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I recently posted a self-answered question concerning the strategies I use to beat Minesweeper games consistently.

Doorknob justifiably pointed out that the question could, perhaps, be a bit too broad. While I disagree with him, I do recognize that he has a valid point. This question is, well, questionable. It pushes the line between 'too broad' and 'not quite too broad' for "how do I solve this puzzle/logic game?"

So, I turn to the community! How broad is too broad? For instance, can I ask:

  • About how to solve a Rubik's cube?
    • About how to solve the last layer of a Rubik's cube?
    • About how to change the cube into a snake pattern algorithmically?
  • About how to solve the Petaminx?
  • About how to solve Picross?
  • About how to solve Minesweeper?
  • About how to solve 2048?
  • About how to solve Freecell?

Some of these questions require more broad solutions, and some of them could be summarized in a few sentences. These are the major questions:

  • Where do we draw the line for 'too broad' with these questions?
  • Assuming these questions are modified to be more specific, how specific to they have to be to be acceptable?
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  • $\begingroup$ I would say the 2048 one is also a bit too broad, although I feel it's not so much "too broad" as it is "not detailed enough". In general, a question about "how do I solve *" could give you a million different answers in terms of a puzzle-related question simply by virtue of its sweeping generality. You can make it more specific simply by rephrasing it and asking for specific strategies. $\endgroup$ – Joe Z. May 22 '14 at 1:56
  • $\begingroup$ @JoeZ. Hmm, I see what you're saying, but that's tricky to do for some puzzles. Generally speaking, though, this question is more so about where the threshold is for how specific a question can be. I'll edit it to clarify. $\endgroup$ – Aza May 22 '14 at 1:59
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    $\begingroup$ It's times like these that I miss the "not constructive" close reason. $\endgroup$ – Joe Z. May 25 '14 at 20:19
  • $\begingroup$ @Joe Z, having personally studied the patterns, and replicating them for a college assignment, I can assure you that you only need to follow one simple pattern. Pick one side and move constantly to that side. If not, try the side to its immediate surroundings (If you picked top, pick right/left). If there's no moves, move to the opposite side of the first pick. Follow that pattern and the puzzle is solved. The Puzzle can be solved rather easily, however in a long process (which I described) $\endgroup$ – Oak Feb 23 '16 at 8:20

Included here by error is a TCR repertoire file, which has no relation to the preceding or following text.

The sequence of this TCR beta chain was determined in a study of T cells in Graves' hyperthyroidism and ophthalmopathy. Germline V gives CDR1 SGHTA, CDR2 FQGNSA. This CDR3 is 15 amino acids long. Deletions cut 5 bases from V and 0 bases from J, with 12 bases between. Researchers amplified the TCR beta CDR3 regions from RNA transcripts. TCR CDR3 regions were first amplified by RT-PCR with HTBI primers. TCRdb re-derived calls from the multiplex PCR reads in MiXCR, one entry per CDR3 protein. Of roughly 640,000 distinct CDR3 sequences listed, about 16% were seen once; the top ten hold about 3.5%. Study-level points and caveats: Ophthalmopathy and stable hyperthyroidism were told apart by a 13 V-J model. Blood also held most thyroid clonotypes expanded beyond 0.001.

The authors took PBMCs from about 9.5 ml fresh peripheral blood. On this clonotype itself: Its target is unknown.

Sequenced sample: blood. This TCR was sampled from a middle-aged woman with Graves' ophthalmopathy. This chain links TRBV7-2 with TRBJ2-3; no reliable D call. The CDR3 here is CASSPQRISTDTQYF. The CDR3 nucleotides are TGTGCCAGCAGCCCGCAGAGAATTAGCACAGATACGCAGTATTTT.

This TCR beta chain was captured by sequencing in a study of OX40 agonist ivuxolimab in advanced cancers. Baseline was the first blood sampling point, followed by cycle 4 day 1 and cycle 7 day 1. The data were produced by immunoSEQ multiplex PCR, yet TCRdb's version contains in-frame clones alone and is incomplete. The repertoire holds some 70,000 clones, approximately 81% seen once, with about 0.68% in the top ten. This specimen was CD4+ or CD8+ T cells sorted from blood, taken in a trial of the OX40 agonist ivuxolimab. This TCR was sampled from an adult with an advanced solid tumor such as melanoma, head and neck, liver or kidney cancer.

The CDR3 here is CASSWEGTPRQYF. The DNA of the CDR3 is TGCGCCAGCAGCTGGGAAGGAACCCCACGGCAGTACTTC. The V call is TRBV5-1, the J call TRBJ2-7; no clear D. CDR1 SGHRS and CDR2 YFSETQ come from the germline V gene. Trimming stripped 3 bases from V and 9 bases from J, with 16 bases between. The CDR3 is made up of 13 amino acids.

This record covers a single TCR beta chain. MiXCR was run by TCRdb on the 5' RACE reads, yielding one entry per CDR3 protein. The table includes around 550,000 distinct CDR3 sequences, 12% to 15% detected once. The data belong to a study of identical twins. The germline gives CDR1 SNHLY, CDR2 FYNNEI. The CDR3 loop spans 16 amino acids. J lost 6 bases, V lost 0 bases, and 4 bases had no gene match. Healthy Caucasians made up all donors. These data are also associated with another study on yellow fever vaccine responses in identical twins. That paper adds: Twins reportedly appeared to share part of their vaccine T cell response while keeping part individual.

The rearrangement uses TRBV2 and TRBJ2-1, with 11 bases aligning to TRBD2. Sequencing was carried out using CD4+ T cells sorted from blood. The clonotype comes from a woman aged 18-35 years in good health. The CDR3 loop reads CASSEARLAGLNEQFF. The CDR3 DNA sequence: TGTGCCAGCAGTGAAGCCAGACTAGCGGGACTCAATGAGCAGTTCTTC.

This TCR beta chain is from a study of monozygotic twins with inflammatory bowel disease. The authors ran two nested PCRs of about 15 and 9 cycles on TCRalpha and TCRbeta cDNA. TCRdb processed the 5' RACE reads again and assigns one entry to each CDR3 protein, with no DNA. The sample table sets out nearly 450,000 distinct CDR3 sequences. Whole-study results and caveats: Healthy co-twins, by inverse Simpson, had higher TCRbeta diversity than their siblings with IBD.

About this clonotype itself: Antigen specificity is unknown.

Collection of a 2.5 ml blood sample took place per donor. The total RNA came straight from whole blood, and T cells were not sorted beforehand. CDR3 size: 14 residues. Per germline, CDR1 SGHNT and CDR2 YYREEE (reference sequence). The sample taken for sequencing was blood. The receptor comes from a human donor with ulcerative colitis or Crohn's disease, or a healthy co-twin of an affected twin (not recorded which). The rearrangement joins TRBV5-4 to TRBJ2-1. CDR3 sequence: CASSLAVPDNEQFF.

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I'm of the opinion that, if the solution varies significantly, it is off-topic, but if the solution is unique, it is on-topic.

Let's take a look at the examples I've provided:

  • About how to solve a Rubik's cube? This question has too much variance. The solution is non-unique, as dozens of solutions exists with thousands of algorithms and their variants. As a result, there is no way for there to be a singular, correct answer to this question.
    • About how to solve the last layer of a Rubik's cube? This is closer to on-topic, as it does have only a handful of answers - only a small portion of algorithms solve the last layer this way, and they're done in very similar ways. This question would still benefit from refinement, though.
    • About how to change the cube into a snake pattern algorithmically? This question is on-topic, as it has a defined, non-subjectively correct answer.
  • About how to solve the Petaminx? Take a look at the picture. Clearly too broad.
  • About how to solve Picross? This is another one of those questionable areas. There's really only a set number of methods one can use to solve Picross before guessing, so it would be okay by me, but this one is for the judgment of the reader.
  • About how to solve Minesweeper? There really aren't multiple ways to solve a minesweeper puzzle by logic. There are a set number of convenient patterns, and the rules of the game mean there really isn't any deviation.
  • About how to solve 2048? This puzzle is very generic, but one could argue that there's not much of a singularly correct strategy to this problem. I'm not sure I'd personally take action on it: this is also left up to the reader.
  • About how to solve Freecell? As there's not a single unifying method for approaching this problem, it is too broad.

In essence, what it comes down to is whether there's subjectivity, variance, etc. in the solutions to a puzzle. If there are too many possible answers, then the question is too broad; if the answer involves the combination of too many stages or steps, it is also too broad.

In response to this feedback, I have split my Minesweeper question into two parts: What frequent patterns can be used to overcome Minesweeper obstacles? and How do I approach a "stuck" game of minesweeper?

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